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» Film-Tech Forum   » Operations   » Film Handlers' Forum   » CAT 69 Dolby Tone?

Author Topic: CAT 69 Dolby Tone?
Paul Gordon
Jedi Master Film Handler

Posts: 579
From: Ottawa, Ontario, Canada
Registered: Aug 2005

 - posted 11-23-2017 10:59 AM      Profile for Paul Gordon   Author's Homepage   Email Paul Gordon   Send New Private Message       Edit/Delete Post 
Hey all,

Does anyone have a digitized WAV file of the CAT 69 Dolby tone loop? I have a CP65 that we are using to decode Dolby A/SR files that were captured in stereo then fed into the 65 and recaptured. Just need to calibrate the Dolby cards. Thanks.

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Monte L Fullmer
Film God

Posts: 8346
From: Nampa, Idaho, USA
Registered: Nov 2004

 - posted 11-23-2017 03:09 PM      Profile for Monte L Fullmer   Email Monte L Fullmer   Send New Private Message       Edit/Delete Post 
If you need pink noise, go on YT and find a video with pink noise, record the audio as a Wav file.

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Marco Giustini
Film God

Posts: 2562
From: Reading, UK
Registered: Nov 2007

 - posted 11-23-2017 04:39 PM      Profile for Marco Giustini   Email Marco Giustini   Send New Private Message       Edit/Delete Post 
Dolby Tone is not pink noise, it's the 1000Hz (or was it 998Hz?)

You can generate a tone using Audacity (it's free) but the problem is at what level. The dolby tone was giving you a reference level. I do not know what the level should be if you feed it from a different source - you'll also have to consider the level the WAV is played back to, not just recorded.

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Scott Norwood
Film God

Posts: 8001
From: Boston, MA. USA (1774.21 miles northeast of Dallas)
Registered: Jun 99

 - posted 11-23-2017 06:43 PM      Profile for Scott Norwood   Author's Homepage   Email Scott Norwood   Send New Private Message       Edit/Delete Post 
The Dolby A cards (22 and 350) can generate Dolby tone if you need to record it. You can get a Dolby 363 frame (which will hold two cat. 300s or 350s) on Ebay fairly inexpensively, which has the appropriate buttons and outputs.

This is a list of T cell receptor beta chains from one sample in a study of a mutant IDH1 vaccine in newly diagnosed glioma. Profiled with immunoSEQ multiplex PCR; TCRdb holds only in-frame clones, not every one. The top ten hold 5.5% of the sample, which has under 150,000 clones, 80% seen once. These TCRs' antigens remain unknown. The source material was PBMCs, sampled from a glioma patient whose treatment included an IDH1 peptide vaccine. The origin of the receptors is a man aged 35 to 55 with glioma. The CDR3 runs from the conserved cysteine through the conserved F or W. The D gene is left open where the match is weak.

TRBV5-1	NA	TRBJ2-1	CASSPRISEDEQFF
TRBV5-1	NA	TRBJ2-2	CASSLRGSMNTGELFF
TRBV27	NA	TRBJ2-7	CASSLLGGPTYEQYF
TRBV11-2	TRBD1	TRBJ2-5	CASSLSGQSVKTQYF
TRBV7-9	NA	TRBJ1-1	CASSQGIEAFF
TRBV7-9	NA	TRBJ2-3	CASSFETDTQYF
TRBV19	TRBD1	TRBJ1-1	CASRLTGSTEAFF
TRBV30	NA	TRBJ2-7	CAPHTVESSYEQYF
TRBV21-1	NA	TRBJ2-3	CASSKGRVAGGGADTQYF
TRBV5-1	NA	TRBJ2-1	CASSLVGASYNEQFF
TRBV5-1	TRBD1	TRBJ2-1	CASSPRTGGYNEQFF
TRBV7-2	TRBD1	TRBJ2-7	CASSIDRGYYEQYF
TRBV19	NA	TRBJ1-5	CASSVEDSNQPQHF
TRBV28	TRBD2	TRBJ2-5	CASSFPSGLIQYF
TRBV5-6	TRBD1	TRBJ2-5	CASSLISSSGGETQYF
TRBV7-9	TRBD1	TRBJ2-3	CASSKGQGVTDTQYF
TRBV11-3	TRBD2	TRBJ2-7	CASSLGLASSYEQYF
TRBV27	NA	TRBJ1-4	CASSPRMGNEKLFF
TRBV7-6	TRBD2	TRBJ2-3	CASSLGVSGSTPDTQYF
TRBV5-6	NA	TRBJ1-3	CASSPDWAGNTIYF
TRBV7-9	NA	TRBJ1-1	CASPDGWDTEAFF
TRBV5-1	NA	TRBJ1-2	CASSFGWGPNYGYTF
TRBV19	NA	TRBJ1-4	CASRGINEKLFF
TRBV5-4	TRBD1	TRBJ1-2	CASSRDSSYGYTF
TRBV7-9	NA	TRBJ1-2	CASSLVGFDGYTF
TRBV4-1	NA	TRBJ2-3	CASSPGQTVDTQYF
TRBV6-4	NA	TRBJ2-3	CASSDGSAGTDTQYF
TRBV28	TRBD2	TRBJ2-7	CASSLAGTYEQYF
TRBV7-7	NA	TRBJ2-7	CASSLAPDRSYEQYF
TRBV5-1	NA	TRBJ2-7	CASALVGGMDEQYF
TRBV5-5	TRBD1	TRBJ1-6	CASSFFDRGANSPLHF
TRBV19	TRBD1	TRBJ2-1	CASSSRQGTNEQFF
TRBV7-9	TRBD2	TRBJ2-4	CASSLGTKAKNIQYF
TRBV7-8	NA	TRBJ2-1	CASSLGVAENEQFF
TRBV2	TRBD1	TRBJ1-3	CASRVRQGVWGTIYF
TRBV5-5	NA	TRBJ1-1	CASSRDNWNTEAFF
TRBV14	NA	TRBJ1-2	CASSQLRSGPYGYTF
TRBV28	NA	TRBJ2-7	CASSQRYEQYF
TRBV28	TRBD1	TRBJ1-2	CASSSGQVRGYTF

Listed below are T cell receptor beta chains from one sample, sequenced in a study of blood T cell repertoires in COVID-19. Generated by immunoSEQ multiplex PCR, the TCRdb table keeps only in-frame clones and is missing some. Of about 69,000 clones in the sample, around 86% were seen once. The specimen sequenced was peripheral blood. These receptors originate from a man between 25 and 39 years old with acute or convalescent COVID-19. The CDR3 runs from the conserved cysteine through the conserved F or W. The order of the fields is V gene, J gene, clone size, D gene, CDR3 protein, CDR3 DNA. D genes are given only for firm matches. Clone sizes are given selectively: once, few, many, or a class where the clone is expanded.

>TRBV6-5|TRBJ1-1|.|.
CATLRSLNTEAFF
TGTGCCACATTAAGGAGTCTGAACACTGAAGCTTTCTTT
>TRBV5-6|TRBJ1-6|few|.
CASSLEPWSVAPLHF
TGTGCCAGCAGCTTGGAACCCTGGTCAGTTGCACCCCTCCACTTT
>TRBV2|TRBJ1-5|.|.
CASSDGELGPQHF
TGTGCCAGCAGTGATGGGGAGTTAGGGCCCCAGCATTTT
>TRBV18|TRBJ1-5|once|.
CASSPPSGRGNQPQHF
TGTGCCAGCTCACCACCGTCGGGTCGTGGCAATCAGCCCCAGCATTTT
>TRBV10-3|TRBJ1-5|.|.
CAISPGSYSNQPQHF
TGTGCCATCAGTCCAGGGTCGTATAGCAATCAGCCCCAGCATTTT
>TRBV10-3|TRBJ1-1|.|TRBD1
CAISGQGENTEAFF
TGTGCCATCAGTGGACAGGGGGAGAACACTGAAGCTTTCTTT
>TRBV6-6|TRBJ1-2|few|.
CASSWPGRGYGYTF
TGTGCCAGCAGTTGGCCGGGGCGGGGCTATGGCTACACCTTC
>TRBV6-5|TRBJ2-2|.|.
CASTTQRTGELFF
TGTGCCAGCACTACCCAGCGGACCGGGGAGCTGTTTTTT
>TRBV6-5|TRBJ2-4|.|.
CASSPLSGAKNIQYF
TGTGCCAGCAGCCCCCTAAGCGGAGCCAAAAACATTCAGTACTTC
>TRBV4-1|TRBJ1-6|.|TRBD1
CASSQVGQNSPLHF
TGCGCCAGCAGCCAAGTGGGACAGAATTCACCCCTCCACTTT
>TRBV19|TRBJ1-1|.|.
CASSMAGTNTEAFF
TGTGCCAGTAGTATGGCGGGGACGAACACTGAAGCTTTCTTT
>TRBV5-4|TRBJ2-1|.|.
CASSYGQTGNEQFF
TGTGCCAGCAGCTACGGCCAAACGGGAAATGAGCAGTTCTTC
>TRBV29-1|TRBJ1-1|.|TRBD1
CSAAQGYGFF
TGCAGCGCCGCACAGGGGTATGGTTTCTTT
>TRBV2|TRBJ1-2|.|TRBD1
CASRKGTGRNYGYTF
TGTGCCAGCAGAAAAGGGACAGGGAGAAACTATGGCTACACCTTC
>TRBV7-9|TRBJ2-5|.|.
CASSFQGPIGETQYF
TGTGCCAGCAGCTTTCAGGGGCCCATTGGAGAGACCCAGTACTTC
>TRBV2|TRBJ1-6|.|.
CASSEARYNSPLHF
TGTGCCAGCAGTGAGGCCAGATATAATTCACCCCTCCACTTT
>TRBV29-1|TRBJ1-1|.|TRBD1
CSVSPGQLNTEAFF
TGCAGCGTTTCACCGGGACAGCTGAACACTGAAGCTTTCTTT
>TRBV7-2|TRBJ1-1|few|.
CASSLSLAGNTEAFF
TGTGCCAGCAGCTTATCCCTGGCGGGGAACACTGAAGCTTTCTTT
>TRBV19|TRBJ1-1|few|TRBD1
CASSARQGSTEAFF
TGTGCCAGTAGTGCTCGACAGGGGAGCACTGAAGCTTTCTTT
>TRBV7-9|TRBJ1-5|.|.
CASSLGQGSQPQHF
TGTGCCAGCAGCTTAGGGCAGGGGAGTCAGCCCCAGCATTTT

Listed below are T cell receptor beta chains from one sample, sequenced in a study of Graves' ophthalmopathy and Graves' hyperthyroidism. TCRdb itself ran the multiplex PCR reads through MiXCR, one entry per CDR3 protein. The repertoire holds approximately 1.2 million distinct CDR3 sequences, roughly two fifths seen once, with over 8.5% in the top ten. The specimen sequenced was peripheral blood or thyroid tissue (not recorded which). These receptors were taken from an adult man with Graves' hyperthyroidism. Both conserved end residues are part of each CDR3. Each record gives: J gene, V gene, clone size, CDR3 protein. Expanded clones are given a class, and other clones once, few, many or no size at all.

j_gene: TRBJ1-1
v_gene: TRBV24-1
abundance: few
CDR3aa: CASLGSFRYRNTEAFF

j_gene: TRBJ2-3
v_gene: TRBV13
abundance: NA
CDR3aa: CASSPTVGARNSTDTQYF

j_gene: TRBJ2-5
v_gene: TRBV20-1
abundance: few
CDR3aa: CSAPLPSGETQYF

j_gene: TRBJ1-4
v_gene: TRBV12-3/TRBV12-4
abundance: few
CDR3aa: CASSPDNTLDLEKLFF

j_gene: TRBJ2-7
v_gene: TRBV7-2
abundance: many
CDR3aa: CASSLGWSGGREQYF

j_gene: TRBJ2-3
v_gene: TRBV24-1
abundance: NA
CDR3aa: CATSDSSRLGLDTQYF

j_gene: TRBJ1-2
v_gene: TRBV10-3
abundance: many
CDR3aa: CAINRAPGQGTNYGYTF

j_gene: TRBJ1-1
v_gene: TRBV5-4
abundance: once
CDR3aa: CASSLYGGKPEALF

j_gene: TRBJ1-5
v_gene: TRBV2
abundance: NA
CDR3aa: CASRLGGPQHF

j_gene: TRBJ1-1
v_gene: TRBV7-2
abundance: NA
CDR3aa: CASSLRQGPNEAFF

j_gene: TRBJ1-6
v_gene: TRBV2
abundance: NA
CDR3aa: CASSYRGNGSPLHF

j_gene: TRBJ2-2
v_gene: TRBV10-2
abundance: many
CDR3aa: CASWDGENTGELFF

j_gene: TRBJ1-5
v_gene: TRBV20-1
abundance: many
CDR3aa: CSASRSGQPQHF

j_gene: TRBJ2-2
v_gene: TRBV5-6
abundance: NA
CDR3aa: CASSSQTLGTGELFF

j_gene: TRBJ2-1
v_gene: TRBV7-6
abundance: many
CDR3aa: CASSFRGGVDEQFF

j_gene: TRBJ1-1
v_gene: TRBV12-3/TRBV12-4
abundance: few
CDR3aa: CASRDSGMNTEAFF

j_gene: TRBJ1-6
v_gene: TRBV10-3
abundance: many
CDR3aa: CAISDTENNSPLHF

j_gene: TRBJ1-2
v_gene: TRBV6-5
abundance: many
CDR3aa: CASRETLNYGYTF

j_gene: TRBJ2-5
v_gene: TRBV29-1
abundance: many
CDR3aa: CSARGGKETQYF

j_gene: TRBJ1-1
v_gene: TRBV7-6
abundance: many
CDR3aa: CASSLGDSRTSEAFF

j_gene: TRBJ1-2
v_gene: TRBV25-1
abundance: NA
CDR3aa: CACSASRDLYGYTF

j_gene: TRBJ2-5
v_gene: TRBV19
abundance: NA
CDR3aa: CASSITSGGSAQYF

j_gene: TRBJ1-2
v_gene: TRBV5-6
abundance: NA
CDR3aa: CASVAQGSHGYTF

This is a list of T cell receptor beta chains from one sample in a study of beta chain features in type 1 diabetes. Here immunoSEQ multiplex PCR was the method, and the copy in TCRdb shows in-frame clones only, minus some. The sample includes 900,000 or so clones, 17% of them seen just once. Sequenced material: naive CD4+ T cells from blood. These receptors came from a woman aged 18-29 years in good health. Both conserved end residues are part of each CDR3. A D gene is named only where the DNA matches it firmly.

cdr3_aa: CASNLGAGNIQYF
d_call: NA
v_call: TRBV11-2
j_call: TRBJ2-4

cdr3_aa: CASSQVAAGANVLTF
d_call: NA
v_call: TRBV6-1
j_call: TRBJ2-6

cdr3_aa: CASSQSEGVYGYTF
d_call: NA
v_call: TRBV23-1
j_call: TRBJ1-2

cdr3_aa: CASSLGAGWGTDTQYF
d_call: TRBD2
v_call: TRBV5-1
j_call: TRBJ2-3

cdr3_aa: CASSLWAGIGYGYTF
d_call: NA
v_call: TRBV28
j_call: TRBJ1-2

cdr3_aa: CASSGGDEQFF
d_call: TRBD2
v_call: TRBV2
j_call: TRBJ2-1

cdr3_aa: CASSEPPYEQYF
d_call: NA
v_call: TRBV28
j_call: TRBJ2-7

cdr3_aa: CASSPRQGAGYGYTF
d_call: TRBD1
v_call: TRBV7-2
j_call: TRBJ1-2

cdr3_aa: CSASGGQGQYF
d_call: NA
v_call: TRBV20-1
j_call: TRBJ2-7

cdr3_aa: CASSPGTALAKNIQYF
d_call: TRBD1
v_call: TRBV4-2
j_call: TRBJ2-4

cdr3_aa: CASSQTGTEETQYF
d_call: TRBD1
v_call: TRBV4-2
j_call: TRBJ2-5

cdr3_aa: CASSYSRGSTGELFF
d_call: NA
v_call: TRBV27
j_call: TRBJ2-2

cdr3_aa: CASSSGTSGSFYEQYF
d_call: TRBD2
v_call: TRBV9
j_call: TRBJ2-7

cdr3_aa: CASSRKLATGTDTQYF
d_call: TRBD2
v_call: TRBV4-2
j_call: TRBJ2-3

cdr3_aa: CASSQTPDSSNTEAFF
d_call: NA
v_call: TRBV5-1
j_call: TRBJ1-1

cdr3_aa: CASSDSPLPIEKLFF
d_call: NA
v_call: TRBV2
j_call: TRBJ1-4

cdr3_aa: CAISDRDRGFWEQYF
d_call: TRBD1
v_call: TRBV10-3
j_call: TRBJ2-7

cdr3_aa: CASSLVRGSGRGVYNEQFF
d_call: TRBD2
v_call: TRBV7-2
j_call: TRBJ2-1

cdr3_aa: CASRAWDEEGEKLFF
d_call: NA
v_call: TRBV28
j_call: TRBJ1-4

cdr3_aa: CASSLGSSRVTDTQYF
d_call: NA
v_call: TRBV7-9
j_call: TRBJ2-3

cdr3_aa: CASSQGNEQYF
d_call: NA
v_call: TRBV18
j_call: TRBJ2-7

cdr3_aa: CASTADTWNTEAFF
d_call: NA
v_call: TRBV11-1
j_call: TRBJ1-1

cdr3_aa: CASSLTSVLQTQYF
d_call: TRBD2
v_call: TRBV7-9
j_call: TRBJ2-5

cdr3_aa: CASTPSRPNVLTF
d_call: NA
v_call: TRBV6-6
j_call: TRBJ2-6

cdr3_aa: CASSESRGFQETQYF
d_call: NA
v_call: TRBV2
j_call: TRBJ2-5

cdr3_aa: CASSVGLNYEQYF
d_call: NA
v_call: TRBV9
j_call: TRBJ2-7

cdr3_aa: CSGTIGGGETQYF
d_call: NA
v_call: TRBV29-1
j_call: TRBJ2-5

The problem is that, as others have mentioned, Dolby decoding is level-dependent, so you need the levels from tone loops supplied with the original recording. In the case of optical tracks, the levels are supposed to be standardized, but that will not be the case with tapes or anything else that you encounter.

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Leo Enticknap
Film God

Posts: 7111
From: Loma Linda, CA
Registered: Jul 2000

 - posted 11-25-2017 09:27 AM      Profile for Leo Enticknap   Author's Homepage   Email Leo Enticknap   Send New Private Message       Edit/Delete Post 
As long as both left and right channels are set to the same input gain in both the recording and decoding process, does it really matter whether that is the Dolby reference level or not?

The actual level was critical in a movie theater, because you needed to maintain the "7 on the fader = reference level" amount of input gain from the preamp. The level on the cat69T test film gave you that reference (though really old cat69T test films on acetate stock may not now be totally accurate, because of dye fading on the emulsion and/or shrinkage of the base over time).

But if what you're trying to do is to remaster an A-type or SR-encoded stereo recording, decoding it into four discrete channels in the destination file, then surely all you need to do in the decoding stage is to ensure that the gain is the same on both left and right input preamps (so that the phase matrixing is done correctly), and then you can normalize the output files later, according to what they will be used for (e.g. AES, or DCI at -20dBFS)? For that, any reference tone generator would do - you don't need the test film, or a recording of it.

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Bill Brandenstein
Master Film Handler

Posts: 368
From: Santa Clarita, CA
Registered: Jul 2013

 - posted 11-25-2017 12:41 PM      Profile for Bill Brandenstein   Email Bill Brandenstein   Send New Private Message       Edit/Delete Post 
Leo, Scott is right. Dolby A and SR noise reduction are not linear companding systems (such as DBX) and thus have trigger levels requiring calibration. If decoding matrix surround were the only issue, then of course, matched channel levels is all that would be necessary. But any form of Dolby noise reduction is level-dependent.

Or perhaps you're suggesting if the digital system was unity gain from capture through playback, the level is already accurate?

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